as we focused on his every move. “Hey Nimoy’s ear, practically pressed into the fat
there little… chicken…” of his cheek. Between rings, the three of us
sat in total silence, exchanging glances.
“Hello, Mrs. Manilla, this is Principal
The boy jumped as I snapped at him, Nimoy from school…” He turned to me,
freckles turning pale. blinking a couple of times through his big,
square glasses as if he were taking mental
“You address her as Pequena.” photographs. “Yes I have your son, uh,
Manny here with me… as well as a chicken.”
Pequena made no noise, but jerked
her head back towards me. I stepped back, “Pequena.” I quickly corrected him. “You
allowing the boy to continue down the address her as Pequena.”
hallway, which he did with haste. The bell
rang, marking the end of this round of in- Principal Nimoy slowly turned back to
vestigations. the call. “It’s name is... Pequena.” After
Principal Nimoy carefully explained the sit-
I ducked into class, scanning the room. uation, as not to get it mistaken, he hung up
My classmates were settling in their seats the phone. He tried to read me, scanning
when they noticed Pequena, giving her his eyes up and down from me to Pequena.
looks. Pequena spazzed every so often, but
never clucked. A smack of a ruler from the “Usually,” he leaned back, having given
front of the room interrupted the walk to up trying to figure me out for the moment,
my desk. “I can get a pretty good sense of a student’s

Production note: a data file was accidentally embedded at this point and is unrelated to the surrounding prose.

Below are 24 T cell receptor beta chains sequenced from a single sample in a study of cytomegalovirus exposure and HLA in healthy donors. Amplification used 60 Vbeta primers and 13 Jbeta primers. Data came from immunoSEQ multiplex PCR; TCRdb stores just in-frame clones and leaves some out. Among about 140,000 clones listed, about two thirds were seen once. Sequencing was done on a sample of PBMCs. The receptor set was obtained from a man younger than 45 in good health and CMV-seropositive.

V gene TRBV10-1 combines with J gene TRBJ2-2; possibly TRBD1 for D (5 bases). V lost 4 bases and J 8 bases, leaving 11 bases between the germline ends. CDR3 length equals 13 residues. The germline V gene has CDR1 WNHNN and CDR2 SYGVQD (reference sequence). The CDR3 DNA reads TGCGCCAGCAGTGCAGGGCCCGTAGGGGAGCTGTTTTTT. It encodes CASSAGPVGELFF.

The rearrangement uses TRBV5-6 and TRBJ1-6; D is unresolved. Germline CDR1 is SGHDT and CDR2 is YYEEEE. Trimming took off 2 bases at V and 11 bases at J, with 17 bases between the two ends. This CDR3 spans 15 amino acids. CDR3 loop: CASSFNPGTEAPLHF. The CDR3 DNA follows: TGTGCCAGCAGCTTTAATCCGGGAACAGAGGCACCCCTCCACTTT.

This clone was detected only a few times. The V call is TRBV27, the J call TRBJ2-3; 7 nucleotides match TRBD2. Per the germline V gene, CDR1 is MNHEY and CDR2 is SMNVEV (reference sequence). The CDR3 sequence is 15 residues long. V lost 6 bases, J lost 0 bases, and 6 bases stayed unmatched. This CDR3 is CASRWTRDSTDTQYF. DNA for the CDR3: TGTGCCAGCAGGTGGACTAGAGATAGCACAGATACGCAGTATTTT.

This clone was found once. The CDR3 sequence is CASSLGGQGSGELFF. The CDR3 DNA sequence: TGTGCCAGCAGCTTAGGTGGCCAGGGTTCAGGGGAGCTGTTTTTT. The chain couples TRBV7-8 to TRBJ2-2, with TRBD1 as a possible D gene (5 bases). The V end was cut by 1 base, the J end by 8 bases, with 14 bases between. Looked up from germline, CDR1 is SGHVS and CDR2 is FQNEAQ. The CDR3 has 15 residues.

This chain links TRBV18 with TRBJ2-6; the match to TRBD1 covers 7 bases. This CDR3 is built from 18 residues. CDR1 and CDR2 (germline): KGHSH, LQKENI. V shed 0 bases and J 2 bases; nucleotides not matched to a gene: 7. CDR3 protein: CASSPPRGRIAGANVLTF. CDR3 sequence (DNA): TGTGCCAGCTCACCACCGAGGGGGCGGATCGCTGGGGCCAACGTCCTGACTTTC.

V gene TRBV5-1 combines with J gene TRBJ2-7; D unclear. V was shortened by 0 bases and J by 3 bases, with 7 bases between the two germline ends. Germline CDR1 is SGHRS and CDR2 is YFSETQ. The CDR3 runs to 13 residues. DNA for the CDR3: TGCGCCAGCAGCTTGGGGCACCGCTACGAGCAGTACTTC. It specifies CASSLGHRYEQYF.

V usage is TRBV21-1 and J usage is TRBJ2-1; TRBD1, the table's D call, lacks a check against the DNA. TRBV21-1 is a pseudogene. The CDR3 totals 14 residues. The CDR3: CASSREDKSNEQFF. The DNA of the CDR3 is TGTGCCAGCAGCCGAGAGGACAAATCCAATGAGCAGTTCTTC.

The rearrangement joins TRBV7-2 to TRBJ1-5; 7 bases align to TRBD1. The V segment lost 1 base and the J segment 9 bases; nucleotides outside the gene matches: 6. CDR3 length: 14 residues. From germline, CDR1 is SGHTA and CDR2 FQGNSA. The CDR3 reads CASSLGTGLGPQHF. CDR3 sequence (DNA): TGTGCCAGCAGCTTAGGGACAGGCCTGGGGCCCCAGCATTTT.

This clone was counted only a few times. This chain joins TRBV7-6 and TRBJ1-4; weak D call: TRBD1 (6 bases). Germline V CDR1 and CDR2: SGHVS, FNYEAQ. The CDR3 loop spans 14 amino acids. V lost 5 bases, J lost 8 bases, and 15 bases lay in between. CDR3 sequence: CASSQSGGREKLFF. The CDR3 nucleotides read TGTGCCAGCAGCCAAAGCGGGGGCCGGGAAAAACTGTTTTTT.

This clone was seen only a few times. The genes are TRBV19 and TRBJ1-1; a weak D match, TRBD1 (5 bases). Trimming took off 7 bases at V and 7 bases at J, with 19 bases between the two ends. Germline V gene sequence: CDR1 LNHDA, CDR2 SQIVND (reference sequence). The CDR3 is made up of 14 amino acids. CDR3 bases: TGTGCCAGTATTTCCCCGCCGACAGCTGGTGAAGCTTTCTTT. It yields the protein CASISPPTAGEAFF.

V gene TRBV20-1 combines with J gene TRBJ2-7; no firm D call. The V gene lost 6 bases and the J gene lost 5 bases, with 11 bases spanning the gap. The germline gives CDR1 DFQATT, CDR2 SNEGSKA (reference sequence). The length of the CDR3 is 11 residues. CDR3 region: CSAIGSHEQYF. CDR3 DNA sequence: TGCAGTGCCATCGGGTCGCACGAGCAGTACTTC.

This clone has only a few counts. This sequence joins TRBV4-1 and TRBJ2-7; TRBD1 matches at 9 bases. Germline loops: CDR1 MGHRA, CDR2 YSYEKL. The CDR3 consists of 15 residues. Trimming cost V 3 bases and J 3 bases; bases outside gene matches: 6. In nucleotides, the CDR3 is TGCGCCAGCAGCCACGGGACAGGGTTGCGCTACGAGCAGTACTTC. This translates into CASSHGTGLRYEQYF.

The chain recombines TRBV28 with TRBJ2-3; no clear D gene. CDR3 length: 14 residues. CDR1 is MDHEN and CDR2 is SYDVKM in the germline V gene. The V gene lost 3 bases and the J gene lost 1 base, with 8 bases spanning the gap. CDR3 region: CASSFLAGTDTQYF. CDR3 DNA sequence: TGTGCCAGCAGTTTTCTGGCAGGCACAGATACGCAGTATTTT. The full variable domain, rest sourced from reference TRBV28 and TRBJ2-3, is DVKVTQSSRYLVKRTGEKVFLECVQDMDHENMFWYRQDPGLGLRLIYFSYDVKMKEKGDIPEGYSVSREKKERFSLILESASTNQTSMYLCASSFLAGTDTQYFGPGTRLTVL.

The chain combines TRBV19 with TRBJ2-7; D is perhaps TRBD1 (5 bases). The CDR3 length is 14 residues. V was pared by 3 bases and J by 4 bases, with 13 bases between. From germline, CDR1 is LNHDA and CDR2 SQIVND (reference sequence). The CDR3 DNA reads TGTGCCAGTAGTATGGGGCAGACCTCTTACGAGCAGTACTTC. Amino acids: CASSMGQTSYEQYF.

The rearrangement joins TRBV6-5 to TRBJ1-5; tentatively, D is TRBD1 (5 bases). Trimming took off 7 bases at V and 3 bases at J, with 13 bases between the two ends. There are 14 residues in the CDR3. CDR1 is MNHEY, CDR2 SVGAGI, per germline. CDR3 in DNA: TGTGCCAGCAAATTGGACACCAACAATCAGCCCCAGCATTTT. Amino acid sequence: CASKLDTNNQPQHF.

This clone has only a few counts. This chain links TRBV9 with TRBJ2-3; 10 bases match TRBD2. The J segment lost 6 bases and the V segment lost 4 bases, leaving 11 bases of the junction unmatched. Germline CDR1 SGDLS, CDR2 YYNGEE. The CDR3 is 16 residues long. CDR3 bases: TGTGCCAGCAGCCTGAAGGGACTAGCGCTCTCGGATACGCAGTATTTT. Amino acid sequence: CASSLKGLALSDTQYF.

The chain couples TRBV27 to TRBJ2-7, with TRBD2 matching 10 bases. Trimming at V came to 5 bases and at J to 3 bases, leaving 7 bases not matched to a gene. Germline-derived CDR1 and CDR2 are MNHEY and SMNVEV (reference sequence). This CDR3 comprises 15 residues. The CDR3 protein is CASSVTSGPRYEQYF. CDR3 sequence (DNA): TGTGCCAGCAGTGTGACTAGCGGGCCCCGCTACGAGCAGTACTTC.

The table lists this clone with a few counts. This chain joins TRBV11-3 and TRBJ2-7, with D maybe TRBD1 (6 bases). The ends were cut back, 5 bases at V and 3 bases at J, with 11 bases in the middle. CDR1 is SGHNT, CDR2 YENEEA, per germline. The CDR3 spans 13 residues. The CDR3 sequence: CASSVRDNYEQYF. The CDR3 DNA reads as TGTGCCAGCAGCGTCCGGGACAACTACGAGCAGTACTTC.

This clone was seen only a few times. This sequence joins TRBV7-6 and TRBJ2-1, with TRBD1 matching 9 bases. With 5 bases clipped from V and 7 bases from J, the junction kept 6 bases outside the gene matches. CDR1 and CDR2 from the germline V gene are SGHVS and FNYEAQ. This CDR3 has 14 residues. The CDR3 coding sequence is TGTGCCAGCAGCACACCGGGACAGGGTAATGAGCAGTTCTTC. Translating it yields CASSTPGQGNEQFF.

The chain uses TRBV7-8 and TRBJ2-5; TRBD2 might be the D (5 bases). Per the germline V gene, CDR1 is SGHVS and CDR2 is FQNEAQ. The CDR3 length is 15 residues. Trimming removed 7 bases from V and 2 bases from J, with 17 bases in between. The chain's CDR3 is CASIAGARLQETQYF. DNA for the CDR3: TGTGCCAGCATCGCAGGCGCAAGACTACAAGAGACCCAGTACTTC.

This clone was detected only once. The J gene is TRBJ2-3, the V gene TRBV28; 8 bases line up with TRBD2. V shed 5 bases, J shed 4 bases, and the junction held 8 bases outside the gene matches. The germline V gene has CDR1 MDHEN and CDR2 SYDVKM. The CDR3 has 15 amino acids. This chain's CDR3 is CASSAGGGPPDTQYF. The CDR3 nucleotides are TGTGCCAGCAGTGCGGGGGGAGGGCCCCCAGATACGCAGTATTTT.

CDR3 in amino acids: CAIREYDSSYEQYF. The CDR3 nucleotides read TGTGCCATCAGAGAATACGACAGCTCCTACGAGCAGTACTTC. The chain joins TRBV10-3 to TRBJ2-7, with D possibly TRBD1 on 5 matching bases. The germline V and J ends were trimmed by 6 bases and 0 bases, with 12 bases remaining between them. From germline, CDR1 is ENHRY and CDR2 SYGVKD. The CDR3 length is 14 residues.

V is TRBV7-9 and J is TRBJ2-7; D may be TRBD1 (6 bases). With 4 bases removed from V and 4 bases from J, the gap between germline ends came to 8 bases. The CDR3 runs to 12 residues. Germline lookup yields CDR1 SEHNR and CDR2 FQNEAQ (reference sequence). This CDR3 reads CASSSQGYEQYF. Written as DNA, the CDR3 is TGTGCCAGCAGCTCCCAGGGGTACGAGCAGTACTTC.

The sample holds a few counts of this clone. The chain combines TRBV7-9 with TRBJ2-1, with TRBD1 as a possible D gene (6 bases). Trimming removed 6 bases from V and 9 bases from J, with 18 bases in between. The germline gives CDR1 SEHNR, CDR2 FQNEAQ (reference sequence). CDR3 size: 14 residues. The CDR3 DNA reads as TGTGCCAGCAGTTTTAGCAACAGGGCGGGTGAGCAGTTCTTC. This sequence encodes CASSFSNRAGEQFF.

Adelaide Literary Magazine

behavior just by looking at them.” His eyes Pequena, now quivering, looked to me
squinted momentarily. “But I’m gonna need for what I can only assume was comfort.
an explanation for this one.” “The loss of your kin is not normal Prin-
cipal, and it never will be.” I tried to soothe
I sat silently, staring at Pequena as she Pequena, who had curled up as much as she
studied Principal Nimoy studying her. could. “I need to find out who.” We both
shifted our focus to Pequena. “For her sake.”
“For better understanding.”
A look of compassion crossed Principal
“Pequena laid an egg yesterday.” My Nimoy’s face. “Well then, let me be the first
head didn’t move, only my jaw. “She hadn’t to apologize to you both for your loss.”
laid one before.”
Pequena lifted her head up in a slightly
“Well, that’s… that’s normal. Chickens do twitchy manner.
“I do hope you find your culprit, but I
“This morning it was gone.” can’t let you investigate here.” There was
a soft knock at the door, Principal Nimoy
Pequena squirmed a little bit when I said lifted the large amount of himself from his
this. desk to let them in. Mother silently walked
in the door.
“I see… well… oh how do I put this…
what’d you have for breakfast?” “Sweetie, I know you’re upset, but Pequena
needs to come home.”
“Eggs.” My eyes remained laser focused
on his. “We have a chicken farm, why Principal Nimoy gave me a gentle nod. I
wouldn’t we eat eggs?” stood from my chair and presented Pequena
to her. She was snug in my arms, still as a
Principal Nimoy looked upon my stone statue, until the moment her twitching eyes